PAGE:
I would avoid Pacific, Magna, Kent, Mongoose, Huffy, Columbia, and any brand sold at big box stores.
Fuji, Panasonic, Bridgestone, Miyata, Nishiki, Univega, Trek, Giant, Specialized, and brands sold at reputable bike shops are generally good quality bikes. Really, most bicycles that were made in Japan or Taiwan from the 1970s through the 1990s tend to be pretty good, or at least not horrible.
Schwinn, Ross, and Free Spirit are a mixed bag. The lugged steel bikes of all 3 brands are generally good. The old electro-forged Schwinns like the Varsity, Continental, Collegiate, and Suburban were not horrible bikes but they are far heavier than necessary, as in about 40 pounds. Also, Schwinn now makes a line of bikes sold at big box stores. I would avoid those. Ross made cheap gas pipe bikes, easy to spot because they lack lugs and have one piece steel cranksets. Similarly, there are a few Free Spirit models that were made in Austria by Puch that are good. The good ones have lugged construction.
Older French and British bikes like Peugeot, Motobecane, Gitane, and Raleigh might not be a good choice unless you have some basic mechanical skills or a willingness to learn them. Weird threads, cottered cranks, and plastic Simplex derailleurs on the lower end models can make working on them a little more challenging. But when they are properly serviced and adjusted they can be good bikes. By the late 1970s, Raleigh and some European brands began having their bikes made in Japan and eventually Taiwan. I feel that the quality of these later bikes is generally higher.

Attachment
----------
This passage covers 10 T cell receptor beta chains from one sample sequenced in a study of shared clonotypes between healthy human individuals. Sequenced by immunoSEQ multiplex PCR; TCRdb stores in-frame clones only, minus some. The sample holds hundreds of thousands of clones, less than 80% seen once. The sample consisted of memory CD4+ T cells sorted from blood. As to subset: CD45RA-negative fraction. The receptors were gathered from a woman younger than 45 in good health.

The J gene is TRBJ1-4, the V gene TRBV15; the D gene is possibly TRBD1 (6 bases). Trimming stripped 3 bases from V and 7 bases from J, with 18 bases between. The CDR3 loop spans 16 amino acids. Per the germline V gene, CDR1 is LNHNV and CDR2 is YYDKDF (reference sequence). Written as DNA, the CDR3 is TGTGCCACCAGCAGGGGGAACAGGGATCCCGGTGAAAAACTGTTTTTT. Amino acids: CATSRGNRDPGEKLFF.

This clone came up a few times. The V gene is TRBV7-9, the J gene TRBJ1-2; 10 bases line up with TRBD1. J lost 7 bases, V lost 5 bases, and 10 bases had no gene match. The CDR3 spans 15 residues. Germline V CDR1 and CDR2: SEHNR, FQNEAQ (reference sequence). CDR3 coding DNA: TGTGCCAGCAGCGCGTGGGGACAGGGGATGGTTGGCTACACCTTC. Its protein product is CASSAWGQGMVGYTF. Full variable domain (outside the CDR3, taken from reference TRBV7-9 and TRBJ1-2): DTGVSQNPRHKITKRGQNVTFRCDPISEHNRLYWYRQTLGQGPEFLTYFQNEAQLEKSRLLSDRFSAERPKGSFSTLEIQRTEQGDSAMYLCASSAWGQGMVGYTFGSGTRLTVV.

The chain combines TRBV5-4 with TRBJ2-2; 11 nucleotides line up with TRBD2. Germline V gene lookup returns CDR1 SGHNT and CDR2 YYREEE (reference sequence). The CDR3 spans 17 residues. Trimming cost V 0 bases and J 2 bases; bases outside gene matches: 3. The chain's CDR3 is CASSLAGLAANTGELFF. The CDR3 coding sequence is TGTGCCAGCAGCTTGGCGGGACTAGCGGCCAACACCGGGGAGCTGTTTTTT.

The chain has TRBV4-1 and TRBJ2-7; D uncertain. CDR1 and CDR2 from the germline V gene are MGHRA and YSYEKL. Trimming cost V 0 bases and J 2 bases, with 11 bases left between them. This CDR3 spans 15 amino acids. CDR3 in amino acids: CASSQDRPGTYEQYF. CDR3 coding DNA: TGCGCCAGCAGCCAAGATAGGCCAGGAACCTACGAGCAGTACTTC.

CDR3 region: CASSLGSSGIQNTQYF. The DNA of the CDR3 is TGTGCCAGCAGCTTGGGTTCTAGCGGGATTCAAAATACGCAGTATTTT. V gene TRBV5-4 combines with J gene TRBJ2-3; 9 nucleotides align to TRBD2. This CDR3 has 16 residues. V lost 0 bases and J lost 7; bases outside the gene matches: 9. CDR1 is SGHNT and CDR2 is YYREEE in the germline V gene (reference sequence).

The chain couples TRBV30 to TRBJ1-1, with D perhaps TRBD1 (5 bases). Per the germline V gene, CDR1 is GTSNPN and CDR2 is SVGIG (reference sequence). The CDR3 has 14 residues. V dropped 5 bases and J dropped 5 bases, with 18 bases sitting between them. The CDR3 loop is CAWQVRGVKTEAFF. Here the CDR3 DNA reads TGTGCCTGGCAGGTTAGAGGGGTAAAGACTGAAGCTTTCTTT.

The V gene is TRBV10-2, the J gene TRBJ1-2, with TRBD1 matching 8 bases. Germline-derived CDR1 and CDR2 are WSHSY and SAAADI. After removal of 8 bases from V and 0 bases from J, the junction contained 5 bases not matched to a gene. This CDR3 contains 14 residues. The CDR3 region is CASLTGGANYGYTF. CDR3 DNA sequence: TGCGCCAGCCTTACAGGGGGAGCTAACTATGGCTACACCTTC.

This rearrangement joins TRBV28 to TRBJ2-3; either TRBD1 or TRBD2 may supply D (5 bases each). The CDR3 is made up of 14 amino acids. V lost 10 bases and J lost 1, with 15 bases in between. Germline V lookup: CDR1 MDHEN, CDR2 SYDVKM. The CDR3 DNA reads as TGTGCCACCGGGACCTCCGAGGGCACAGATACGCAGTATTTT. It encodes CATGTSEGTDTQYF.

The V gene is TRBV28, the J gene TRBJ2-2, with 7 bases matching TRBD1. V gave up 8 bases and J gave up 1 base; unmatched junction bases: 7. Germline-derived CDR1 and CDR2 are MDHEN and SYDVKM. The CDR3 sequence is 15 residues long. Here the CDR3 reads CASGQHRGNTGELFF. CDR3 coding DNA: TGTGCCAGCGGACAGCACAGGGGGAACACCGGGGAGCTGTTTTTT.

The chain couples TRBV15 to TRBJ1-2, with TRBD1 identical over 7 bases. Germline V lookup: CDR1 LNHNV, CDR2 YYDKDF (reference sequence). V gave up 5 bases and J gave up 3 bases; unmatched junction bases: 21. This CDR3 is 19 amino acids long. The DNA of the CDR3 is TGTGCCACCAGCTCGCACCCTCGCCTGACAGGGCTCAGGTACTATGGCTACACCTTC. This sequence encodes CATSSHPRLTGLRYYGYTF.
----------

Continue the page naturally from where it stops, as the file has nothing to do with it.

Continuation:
It never hurts to do a little research on the brand and model before you go look at a bike. The catalogs of many of the major brands are posted in various places on the internet. For example, Waterford Precision has catalogs from before Schwinn went bankrupt. Sheldon Brown’s site has a lot of the old Raleigh catalogs.
If you want some basis for determining a fair price, I find it useful to search eBay completed auctions. Ignore ongoing auctions since bikes often eventually sell for far less than a “buy it now” price, and some sellers tenaciously relist bikes at inflated prices. Also, in my opinion, bikes sold locally should sell for roughly two-thirds of completed sales on eBay because eBay auctions reach the worldwide market for used bikes, which includes well heeled collectors.
Notions abound concerning how properly to determine whether a bike fits, and rules of thumb have changed significantly over the years. Also, principles of bike fit that might work well for someone who’s racing on a drop bar road or cyclocross bike may have little applicability to someone looking for a city bike with swept back bars and an upright riding position. So for purposes of this article, I’m going to boil it down to a few basic criteria. First, is the bike sufficiently comfortable when you test ride it? The seller should be willing to raise or lower the saddle or stem to help you figure this out. Obviously you should be able to achieve sufficient leg extension without extending the seatpost above maximum height. Also notice whether you feel either too stretched out or too cramped as a result of the distance between the saddle and the handlebars. In addition, are you comfortable with how the bike steers and handles? Last, regardless of the above, there should be at least an inch of space between your crotch and the top bar when you straddle the bike. Here's a helpful video that shows what this might look like for you: